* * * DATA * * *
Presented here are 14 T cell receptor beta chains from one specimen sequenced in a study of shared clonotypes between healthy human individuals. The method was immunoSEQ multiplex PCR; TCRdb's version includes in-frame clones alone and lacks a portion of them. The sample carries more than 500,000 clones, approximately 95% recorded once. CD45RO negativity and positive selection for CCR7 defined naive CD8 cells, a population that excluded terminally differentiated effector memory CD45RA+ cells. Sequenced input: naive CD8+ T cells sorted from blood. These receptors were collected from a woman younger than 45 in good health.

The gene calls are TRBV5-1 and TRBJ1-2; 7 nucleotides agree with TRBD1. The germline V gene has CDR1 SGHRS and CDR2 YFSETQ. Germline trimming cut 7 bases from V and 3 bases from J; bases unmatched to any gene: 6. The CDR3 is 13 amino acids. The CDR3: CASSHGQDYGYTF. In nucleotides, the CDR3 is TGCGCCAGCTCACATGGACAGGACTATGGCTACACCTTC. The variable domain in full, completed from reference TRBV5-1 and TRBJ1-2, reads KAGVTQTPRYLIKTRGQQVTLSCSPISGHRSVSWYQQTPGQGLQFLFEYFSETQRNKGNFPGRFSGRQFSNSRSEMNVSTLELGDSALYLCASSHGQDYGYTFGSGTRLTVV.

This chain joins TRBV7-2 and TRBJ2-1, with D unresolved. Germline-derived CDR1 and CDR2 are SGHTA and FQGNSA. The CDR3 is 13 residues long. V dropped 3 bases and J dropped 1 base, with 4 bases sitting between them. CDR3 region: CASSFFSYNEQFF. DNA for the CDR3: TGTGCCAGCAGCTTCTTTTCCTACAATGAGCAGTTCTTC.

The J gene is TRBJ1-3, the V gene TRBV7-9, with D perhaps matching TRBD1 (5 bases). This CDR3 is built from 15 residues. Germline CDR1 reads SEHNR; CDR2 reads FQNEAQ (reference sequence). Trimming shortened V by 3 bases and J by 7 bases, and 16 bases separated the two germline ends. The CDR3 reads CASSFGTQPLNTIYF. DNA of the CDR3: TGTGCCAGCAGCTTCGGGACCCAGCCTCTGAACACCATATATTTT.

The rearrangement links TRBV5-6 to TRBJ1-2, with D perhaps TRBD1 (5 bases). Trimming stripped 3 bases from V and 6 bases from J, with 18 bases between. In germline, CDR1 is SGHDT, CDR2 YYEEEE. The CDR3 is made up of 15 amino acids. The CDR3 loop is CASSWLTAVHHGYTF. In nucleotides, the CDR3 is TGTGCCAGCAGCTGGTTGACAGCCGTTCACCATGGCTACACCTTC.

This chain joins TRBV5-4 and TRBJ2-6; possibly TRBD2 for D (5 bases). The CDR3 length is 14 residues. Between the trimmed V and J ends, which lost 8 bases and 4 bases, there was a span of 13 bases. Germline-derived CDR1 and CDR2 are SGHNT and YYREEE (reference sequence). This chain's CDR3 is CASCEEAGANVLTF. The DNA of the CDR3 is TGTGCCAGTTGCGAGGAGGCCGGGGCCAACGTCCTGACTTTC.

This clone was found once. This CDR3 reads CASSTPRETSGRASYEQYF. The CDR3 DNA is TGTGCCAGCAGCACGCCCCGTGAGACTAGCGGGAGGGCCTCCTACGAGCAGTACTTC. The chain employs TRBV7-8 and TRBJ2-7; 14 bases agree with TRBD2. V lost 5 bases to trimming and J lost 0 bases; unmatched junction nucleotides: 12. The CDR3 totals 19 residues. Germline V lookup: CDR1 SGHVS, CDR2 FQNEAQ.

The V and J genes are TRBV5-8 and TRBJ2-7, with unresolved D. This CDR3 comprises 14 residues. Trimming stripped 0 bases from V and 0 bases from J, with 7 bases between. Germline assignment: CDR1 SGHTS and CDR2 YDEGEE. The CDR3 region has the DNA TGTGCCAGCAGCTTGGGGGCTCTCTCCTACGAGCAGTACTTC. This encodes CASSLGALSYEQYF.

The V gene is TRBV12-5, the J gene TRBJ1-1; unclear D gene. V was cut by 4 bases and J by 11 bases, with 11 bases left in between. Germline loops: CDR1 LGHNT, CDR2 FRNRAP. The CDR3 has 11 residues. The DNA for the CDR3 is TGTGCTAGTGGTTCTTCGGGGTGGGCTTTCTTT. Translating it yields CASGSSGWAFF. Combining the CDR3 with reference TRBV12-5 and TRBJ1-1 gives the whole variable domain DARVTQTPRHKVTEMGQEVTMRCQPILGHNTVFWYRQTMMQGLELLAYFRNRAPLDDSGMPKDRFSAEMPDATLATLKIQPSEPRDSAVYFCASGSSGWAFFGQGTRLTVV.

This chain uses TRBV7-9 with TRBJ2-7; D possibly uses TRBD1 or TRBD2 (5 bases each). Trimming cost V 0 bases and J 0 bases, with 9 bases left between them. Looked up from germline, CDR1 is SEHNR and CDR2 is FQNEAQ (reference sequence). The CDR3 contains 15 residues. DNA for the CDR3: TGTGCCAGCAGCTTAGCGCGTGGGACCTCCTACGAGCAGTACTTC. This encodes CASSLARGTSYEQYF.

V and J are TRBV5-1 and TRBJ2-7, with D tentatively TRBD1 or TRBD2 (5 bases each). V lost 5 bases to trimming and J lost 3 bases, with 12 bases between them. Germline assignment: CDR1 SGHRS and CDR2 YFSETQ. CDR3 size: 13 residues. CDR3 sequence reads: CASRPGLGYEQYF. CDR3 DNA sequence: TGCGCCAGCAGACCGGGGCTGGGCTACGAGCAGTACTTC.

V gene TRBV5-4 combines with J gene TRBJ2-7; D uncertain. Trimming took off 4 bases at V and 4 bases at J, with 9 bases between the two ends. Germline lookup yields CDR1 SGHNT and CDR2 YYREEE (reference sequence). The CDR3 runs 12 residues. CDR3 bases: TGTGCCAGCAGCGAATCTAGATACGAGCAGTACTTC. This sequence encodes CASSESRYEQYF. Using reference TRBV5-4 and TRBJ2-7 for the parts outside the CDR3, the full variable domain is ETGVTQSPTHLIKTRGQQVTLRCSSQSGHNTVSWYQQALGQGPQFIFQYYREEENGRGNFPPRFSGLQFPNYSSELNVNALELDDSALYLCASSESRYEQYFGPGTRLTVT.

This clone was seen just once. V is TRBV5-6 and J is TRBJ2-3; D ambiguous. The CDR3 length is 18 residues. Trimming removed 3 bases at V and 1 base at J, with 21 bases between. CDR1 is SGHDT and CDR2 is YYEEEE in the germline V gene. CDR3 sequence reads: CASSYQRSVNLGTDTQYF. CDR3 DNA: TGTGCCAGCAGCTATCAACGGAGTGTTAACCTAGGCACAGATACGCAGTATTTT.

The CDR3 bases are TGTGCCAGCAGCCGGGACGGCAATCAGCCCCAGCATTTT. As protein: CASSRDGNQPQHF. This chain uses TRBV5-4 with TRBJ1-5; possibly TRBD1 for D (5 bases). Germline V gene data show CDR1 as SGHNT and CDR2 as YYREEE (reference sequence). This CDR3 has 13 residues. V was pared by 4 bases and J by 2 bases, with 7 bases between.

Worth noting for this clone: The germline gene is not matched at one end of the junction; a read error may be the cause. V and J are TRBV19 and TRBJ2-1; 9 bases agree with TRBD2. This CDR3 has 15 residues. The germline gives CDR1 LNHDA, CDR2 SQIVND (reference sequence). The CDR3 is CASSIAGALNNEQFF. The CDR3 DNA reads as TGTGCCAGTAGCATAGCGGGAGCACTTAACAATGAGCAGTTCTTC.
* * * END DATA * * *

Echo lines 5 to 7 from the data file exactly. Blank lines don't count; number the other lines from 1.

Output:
The rearrangement links TRBV5-6 to TRBJ1-2, with D perhaps TRBD1 (5 bases). Trimming stripped 3 bases from V and 6 bases from J, with 18 bases between. In germline, CDR1 is SGHDT, CDR2 YYEEEE. The CDR3 is made up of 15 amino acids. The CDR3 loop is CASSWLTAVHHGYTF. In nucleotides, the CDR3 is TGTGCCAGCAGCTGGTTGACAGCCGTTCACCATGGCTACACCTTC.

This chain joins TRBV5-4 and TRBJ2-6; possibly TRBD2 for D (5 bases). The CDR3 length is 14 residues. Between the trimmed V and J ends, which lost 8 bases and 4 bases, there was a span of 13 bases. Germline-derived CDR1 and CDR2 are SGHNT and YYREEE (reference sequence). This chain's CDR3 is CASCEEAGANVLTF. The DNA of the CDR3 is TGTGCCAGTTGCGAGGAGGCCGGGGCCAACGTCCTGACTTTC.

This clone was found once. This CDR3 reads CASSTPRETSGRASYEQYF. The CDR3 DNA is TGTGCCAGCAGCACGCCCCGTGAGACTAGCGGGAGGGCCTCCTACGAGCAGTACTTC. The chain employs TRBV7-8 and TRBJ2-7; 14 bases agree with TRBD2. V lost 5 bases to trimming and J lost 0 bases; unmatched junction nucleotides: 12. The CDR3 totals 19 residues. Germline V lookup: CDR1 SGHVS, CDR2 FQNEAQ.